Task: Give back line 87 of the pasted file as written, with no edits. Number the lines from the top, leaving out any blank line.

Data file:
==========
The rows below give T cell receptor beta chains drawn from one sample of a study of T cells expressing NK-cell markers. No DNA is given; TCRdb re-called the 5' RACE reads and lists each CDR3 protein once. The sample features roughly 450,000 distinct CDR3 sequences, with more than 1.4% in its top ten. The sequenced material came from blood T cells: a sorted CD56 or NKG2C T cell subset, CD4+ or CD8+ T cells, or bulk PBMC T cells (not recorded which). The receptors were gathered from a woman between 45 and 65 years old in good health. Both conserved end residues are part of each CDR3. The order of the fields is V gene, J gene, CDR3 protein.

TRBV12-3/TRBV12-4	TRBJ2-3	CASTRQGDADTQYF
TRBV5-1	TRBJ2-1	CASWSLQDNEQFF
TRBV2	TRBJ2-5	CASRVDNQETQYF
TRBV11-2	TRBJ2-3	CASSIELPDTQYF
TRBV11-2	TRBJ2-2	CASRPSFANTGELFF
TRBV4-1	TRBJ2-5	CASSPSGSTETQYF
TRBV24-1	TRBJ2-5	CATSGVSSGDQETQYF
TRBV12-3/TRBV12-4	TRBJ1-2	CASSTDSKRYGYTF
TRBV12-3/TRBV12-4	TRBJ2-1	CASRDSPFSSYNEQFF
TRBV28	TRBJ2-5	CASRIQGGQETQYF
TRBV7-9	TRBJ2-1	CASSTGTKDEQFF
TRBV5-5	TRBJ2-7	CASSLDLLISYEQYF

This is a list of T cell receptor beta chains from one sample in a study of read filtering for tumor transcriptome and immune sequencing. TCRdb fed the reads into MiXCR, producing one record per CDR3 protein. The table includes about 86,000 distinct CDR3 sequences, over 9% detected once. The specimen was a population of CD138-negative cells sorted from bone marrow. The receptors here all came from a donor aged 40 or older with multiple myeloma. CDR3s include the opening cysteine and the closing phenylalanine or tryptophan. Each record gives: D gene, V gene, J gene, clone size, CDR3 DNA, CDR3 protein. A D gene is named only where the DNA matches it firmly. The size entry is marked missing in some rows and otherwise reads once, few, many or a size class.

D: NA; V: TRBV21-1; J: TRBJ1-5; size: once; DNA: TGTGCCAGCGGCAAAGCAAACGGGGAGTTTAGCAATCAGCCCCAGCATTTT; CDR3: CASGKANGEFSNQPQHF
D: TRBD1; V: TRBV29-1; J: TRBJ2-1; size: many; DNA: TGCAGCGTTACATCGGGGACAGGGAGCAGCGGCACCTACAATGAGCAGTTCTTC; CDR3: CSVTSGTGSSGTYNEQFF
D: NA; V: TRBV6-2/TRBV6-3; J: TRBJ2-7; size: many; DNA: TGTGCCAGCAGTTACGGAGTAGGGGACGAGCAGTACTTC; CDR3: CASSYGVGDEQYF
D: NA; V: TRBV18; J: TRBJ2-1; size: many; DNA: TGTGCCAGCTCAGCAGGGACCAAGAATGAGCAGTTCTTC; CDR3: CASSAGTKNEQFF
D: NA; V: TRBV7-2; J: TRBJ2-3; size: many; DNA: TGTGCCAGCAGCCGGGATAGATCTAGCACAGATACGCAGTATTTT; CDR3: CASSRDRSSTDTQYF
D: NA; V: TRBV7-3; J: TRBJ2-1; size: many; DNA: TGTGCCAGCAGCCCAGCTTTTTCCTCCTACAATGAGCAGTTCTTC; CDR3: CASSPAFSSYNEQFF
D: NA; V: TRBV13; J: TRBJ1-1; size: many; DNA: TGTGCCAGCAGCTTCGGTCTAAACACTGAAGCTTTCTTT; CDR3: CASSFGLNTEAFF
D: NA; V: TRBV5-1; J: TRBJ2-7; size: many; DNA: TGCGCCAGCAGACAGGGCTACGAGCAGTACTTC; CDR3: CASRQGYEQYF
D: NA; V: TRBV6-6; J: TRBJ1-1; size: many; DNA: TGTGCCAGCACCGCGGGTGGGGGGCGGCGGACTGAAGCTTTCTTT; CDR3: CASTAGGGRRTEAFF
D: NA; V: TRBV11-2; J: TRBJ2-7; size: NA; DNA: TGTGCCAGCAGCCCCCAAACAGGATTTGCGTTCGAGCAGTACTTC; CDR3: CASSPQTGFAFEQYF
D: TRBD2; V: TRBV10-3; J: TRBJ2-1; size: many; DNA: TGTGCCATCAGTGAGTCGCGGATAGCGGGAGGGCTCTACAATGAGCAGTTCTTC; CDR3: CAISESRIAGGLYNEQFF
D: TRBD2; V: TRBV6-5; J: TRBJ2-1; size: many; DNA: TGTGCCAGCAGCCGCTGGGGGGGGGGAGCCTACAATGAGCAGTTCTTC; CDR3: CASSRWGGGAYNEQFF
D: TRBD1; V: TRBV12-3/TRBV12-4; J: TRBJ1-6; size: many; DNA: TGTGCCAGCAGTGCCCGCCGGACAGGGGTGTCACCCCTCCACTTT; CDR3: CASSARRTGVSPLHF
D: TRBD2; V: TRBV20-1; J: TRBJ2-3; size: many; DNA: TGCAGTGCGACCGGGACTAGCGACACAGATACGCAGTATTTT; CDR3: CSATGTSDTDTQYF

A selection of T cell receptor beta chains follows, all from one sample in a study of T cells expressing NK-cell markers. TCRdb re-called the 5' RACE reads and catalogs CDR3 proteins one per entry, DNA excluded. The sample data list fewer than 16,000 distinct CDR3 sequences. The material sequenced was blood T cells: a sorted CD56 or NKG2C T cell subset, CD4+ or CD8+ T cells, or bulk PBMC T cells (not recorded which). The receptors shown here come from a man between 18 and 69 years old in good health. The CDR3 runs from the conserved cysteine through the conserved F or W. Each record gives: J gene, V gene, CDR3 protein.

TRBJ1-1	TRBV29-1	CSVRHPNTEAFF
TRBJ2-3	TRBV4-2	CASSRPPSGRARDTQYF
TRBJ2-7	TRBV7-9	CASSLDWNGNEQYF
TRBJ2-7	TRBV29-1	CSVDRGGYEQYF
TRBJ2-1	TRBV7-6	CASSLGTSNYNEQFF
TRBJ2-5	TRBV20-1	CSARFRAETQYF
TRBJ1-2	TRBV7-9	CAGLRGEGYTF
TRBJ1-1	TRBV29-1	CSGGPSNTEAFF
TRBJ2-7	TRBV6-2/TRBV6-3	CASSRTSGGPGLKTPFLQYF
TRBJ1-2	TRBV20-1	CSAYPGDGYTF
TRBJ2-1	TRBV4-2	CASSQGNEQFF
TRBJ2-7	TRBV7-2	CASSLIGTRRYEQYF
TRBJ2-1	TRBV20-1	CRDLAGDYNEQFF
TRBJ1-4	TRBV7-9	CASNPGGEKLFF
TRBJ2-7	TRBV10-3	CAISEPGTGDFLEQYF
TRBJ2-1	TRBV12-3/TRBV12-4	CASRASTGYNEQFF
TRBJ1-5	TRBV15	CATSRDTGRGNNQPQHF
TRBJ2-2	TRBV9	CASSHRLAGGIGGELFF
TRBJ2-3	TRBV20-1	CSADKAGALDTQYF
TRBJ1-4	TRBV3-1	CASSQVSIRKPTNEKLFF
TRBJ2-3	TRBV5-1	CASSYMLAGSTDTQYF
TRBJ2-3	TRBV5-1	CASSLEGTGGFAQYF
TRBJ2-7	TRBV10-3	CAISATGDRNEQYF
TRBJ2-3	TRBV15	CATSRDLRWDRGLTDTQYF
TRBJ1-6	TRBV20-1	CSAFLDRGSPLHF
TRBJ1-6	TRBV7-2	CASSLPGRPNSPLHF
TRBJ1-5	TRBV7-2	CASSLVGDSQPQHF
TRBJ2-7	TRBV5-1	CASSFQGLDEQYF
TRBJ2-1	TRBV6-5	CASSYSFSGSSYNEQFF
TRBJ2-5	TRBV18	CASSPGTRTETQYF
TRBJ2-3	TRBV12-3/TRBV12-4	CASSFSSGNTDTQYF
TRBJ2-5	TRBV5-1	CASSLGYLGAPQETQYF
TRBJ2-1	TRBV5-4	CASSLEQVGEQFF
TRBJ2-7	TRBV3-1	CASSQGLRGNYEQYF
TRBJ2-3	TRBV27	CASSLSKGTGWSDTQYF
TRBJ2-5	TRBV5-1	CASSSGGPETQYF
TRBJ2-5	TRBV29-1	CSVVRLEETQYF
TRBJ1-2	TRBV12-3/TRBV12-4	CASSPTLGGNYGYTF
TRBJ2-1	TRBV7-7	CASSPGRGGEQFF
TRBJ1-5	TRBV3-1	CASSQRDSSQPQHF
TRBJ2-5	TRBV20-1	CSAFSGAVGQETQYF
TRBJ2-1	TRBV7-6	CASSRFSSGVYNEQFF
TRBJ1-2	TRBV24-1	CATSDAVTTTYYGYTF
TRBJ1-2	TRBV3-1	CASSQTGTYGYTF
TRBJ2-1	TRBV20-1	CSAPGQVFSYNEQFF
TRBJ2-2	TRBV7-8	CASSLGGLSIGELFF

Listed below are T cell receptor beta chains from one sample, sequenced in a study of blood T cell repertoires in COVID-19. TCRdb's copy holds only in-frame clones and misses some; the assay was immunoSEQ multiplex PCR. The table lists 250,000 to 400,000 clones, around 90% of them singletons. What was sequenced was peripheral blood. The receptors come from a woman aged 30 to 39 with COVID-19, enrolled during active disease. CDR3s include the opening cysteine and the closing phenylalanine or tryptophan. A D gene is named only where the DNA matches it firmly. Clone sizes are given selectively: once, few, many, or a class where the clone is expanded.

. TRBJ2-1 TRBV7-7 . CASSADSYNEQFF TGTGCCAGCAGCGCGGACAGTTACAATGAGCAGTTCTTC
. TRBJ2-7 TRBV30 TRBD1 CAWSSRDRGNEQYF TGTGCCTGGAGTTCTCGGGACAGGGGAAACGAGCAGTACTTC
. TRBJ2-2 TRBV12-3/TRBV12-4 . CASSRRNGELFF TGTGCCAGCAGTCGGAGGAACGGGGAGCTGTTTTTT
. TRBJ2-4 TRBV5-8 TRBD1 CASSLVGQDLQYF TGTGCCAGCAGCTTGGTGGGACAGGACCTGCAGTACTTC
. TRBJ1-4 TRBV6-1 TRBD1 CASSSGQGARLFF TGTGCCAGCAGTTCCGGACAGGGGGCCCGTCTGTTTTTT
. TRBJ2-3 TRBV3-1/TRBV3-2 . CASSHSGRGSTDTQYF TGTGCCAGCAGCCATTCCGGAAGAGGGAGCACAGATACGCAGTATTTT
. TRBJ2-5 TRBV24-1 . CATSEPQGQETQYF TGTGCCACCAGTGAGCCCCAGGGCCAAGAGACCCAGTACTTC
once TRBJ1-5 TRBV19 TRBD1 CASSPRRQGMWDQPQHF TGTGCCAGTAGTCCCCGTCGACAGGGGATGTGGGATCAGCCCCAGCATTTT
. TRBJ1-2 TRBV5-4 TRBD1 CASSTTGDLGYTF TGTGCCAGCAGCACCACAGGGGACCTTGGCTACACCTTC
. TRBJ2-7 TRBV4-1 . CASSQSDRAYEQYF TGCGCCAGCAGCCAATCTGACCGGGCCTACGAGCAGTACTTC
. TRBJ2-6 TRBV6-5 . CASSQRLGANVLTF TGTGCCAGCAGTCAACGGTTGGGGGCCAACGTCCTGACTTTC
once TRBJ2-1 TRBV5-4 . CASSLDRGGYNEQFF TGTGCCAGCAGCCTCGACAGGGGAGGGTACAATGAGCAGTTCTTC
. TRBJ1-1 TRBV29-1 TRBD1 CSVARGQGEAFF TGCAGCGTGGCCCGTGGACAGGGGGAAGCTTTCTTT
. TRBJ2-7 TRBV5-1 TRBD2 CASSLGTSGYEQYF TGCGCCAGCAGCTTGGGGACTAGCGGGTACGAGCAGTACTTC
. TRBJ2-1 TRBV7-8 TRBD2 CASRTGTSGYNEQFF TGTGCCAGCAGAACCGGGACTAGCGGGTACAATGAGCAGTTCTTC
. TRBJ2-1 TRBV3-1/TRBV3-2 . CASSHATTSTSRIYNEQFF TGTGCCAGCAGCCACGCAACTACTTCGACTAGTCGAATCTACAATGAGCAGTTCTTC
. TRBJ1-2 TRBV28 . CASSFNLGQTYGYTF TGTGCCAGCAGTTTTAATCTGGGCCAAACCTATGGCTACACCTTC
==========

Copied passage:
. TRBJ2-6 TRBV6-5 . CASSQRLGANVLTF TGTGCCAGCAGTCAACGGTTGGGGGCCAACGTCCTGACTTTC